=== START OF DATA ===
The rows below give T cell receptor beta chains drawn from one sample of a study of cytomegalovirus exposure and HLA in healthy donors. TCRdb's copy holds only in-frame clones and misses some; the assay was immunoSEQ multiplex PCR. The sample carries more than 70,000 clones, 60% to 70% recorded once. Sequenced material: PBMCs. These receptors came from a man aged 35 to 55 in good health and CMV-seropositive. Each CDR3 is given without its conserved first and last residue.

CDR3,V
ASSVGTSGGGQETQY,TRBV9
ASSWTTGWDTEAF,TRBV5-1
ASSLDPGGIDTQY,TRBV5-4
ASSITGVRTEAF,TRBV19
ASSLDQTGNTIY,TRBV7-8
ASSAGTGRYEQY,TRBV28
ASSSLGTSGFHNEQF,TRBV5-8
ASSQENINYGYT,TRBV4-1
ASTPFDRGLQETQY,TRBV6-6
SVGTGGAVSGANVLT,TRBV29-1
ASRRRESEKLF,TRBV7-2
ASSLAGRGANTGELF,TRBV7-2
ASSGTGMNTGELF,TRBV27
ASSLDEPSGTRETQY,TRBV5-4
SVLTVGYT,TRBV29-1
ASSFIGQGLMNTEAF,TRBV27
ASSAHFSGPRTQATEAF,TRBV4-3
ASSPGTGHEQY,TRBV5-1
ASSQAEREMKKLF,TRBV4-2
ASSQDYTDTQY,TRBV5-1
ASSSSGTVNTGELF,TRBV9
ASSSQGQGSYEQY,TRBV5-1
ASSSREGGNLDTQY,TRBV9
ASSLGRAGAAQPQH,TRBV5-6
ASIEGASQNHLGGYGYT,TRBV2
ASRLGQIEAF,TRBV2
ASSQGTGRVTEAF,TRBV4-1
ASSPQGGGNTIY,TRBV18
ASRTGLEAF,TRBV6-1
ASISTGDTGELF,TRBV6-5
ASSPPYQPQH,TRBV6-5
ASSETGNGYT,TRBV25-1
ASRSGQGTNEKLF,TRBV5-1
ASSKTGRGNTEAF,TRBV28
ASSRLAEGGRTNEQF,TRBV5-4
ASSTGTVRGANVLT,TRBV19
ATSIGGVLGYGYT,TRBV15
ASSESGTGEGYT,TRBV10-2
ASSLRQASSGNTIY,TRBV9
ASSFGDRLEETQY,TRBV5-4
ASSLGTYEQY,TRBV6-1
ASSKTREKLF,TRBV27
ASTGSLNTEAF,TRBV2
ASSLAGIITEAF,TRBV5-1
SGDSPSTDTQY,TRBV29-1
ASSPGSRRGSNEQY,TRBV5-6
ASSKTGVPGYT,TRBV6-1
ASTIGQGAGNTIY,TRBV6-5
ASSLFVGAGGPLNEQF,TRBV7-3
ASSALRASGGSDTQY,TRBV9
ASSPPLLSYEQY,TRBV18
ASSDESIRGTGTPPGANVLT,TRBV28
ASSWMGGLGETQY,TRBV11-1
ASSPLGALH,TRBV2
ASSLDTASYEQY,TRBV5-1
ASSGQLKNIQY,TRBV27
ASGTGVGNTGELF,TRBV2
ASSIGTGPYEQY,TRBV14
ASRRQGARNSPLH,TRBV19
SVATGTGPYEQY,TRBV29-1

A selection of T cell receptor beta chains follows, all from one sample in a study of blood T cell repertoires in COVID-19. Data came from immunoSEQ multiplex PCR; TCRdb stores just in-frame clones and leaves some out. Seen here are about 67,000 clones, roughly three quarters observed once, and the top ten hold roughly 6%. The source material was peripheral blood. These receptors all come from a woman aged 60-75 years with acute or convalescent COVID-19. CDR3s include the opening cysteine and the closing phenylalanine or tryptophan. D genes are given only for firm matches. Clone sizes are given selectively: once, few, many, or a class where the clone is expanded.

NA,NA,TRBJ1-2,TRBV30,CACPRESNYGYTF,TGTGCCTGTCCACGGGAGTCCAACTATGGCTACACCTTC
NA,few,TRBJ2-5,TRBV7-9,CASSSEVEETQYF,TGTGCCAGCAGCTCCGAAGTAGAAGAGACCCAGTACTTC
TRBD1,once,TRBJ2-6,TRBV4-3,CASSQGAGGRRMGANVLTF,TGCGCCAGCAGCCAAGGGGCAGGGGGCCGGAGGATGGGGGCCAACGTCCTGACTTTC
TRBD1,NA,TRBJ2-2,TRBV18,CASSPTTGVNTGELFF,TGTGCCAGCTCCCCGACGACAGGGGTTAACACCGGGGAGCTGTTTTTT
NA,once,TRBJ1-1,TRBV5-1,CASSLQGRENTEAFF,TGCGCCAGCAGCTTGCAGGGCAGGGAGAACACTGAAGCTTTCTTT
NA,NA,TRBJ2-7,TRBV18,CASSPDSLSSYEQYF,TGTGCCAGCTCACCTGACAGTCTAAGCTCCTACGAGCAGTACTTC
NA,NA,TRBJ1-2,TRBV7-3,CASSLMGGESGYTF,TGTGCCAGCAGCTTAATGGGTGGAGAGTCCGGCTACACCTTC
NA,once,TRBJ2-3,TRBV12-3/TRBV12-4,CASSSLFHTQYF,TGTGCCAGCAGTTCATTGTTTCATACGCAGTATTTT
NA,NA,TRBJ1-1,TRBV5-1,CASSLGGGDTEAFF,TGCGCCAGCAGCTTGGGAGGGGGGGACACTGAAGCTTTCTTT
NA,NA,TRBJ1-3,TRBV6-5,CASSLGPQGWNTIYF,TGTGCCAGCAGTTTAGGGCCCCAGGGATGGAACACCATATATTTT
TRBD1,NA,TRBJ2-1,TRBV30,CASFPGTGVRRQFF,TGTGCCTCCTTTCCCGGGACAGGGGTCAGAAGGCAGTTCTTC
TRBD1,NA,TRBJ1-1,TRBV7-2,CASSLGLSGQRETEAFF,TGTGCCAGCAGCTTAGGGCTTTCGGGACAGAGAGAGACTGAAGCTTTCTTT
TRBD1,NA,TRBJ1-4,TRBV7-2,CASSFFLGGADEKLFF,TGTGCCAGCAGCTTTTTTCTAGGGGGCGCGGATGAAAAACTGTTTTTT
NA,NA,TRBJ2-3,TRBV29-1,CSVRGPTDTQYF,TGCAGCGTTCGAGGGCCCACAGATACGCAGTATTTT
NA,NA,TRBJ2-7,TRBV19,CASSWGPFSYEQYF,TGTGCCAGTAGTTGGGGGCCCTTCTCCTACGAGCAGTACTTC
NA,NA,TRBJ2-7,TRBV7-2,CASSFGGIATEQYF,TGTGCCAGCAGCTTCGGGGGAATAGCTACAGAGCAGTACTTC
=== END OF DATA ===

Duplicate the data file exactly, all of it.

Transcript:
The rows below give T cell receptor beta chains drawn from one sample of a study of cytomegalovirus exposure and HLA in healthy donors. TCRdb's copy holds only in-frame clones and misses some; the assay was immunoSEQ multiplex PCR. The sample carries more than 70,000 clones, 60% to 70% recorded once. Sequenced material: PBMCs. These receptors came from a man aged 35 to 55 in good health and CMV-seropositive. Each CDR3 is given without its conserved first and last residue.

CDR3,V
ASSVGTSGGGQETQY,TRBV9
ASSWTTGWDTEAF,TRBV5-1
ASSLDPGGIDTQY,TRBV5-4
ASSITGVRTEAF,TRBV19
ASSLDQTGNTIY,TRBV7-8
ASSAGTGRYEQY,TRBV28
ASSSLGTSGFHNEQF,TRBV5-8
ASSQENINYGYT,TRBV4-1
ASTPFDRGLQETQY,TRBV6-6
SVGTGGAVSGANVLT,TRBV29-1
ASRRRESEKLF,TRBV7-2
ASSLAGRGANTGELF,TRBV7-2
ASSGTGMNTGELF,TRBV27
ASSLDEPSGTRETQY,TRBV5-4
SVLTVGYT,TRBV29-1
ASSFIGQGLMNTEAF,TRBV27
ASSAHFSGPRTQATEAF,TRBV4-3
ASSPGTGHEQY,TRBV5-1
ASSQAEREMKKLF,TRBV4-2
ASSQDYTDTQY,TRBV5-1
ASSSSGTVNTGELF,TRBV9
ASSSQGQGSYEQY,TRBV5-1
ASSSREGGNLDTQY,TRBV9
ASSLGRAGAAQPQH,TRBV5-6
ASIEGASQNHLGGYGYT,TRBV2
ASRLGQIEAF,TRBV2
ASSQGTGRVTEAF,TRBV4-1
ASSPQGGGNTIY,TRBV18
ASRTGLEAF,TRBV6-1
ASISTGDTGELF,TRBV6-5
ASSPPYQPQH,TRBV6-5
ASSETGNGYT,TRBV25-1
ASRSGQGTNEKLF,TRBV5-1
ASSKTGRGNTEAF,TRBV28
ASSRLAEGGRTNEQF,TRBV5-4
ASSTGTVRGANVLT,TRBV19
ATSIGGVLGYGYT,TRBV15
ASSESGTGEGYT,TRBV10-2
ASSLRQASSGNTIY,TRBV9
ASSFGDRLEETQY,TRBV5-4
ASSLGTYEQY,TRBV6-1
ASSKTREKLF,TRBV27
ASTGSLNTEAF,TRBV2
ASSLAGIITEAF,TRBV5-1
SGDSPSTDTQY,TRBV29-1
ASSPGSRRGSNEQY,TRBV5-6
ASSKTGVPGYT,TRBV6-1
ASTIGQGAGNTIY,TRBV6-5
ASSLFVGAGGPLNEQF,TRBV7-3
ASSALRASGGSDTQY,TRBV9
ASSPPLLSYEQY,TRBV18
ASSDESIRGTGTPPGANVLT,TRBV28
ASSWMGGLGETQY,TRBV11-1
ASSPLGALH,TRBV2
ASSLDTASYEQY,TRBV5-1
ASSGQLKNIQY,TRBV27
ASGTGVGNTGELF,TRBV2
ASSIGTGPYEQY,TRBV14
ASRRQGARNSPLH,TRBV19
SVATGTGPYEQY,TRBV29-1

A selection of T cell receptor beta chains follows, all from one sample in a study of blood T cell repertoires in COVID-19. Data came from immunoSEQ multiplex PCR; TCRdb stores just in-frame clones and leaves some out. Seen here are about 67,000 clones, roughly three quarters observed once, and the top ten hold roughly 6%. The source material was peripheral blood. These receptors all come from a woman aged 60-75 years with acute or convalescent COVID-19. CDR3s include the opening cysteine and the closing phenylalanine or tryptophan. D genes are given only for firm matches. Clone sizes are given selectively: once, few, many, or a class where the clone is expanded.

NA,NA,TRBJ1-2,TRBV30,CACPRESNYGYTF,TGTGCCTGTCCACGGGAGTCCAACTATGGCTACACCTTC
NA,few,TRBJ2-5,TRBV7-9,CASSSEVEETQYF,TGTGCCAGCAGCTCCGAAGTAGAAGAGACCCAGTACTTC
TRBD1,once,TRBJ2-6,TRBV4-3,CASSQGAGGRRMGANVLTF,TGCGCCAGCAGCCAAGGGGCAGGGGGCCGGAGGATGGGGGCCAACGTCCTGACTTTC
TRBD1,NA,TRBJ2-2,TRBV18,CASSPTTGVNTGELFF,TGTGCCAGCTCCCCGACGACAGGGGTTAACACCGGGGAGCTGTTTTTT
NA,once,TRBJ1-1,TRBV5-1,CASSLQGRENTEAFF,TGCGCCAGCAGCTTGCAGGGCAGGGAGAACACTGAAGCTTTCTTT
NA,NA,TRBJ2-7,TRBV18,CASSPDSLSSYEQYF,TGTGCCAGCTCACCTGACAGTCTAAGCTCCTACGAGCAGTACTTC
NA,NA,TRBJ1-2,TRBV7-3,CASSLMGGESGYTF,TGTGCCAGCAGCTTAATGGGTGGAGAGTCCGGCTACACCTTC
NA,once,TRBJ2-3,TRBV12-3/TRBV12-4,CASSSLFHTQYF,TGTGCCAGCAGTTCATTGTTTCATACGCAGTATTTT
NA,NA,TRBJ1-1,TRBV5-1,CASSLGGGDTEAFF,TGCGCCAGCAGCTTGGGAGGGGGGGACACTGAAGCTTTCTTT
NA,NA,TRBJ1-3,TRBV6-5,CASSLGPQGWNTIYF,TGTGCCAGCAGTTTAGGGCCCCAGGGATGGAACACCATATATTTT
TRBD1,NA,TRBJ2-1,TRBV30,CASFPGTGVRRQFF,TGTGCCTCCTTTCCCGGGACAGGGGTCAGAAGGCAGTTCTTC
TRBD1,NA,TRBJ1-1,TRBV7-2,CASSLGLSGQRETEAFF,TGTGCCAGCAGCTTAGGGCTTTCGGGACAGAGAGAGACTGAAGCTTTCTTT
TRBD1,NA,TRBJ1-4,TRBV7-2,CASSFFLGGADEKLFF,TGTGCCAGCAGCTTTTTTCTAGGGGGCGCGGATGAAAAACTGTTTTTT
NA,NA,TRBJ2-3,TRBV29-1,CSVRGPTDTQYF,TGCAGCGTTCGAGGGCCCACAGATACGCAGTATTTT
NA,NA,TRBJ2-7,TRBV19,CASSWGPFSYEQYF,TGTGCCAGTAGTTGGGGGCCCTTCTCCTACGAGCAGTACTTC
NA,NA,TRBJ2-7,TRBV7-2,CASSFGGIATEQYF,TGTGCCAGCAGCTTCGGGGGAATAGCTACAGAGCAGTACTTC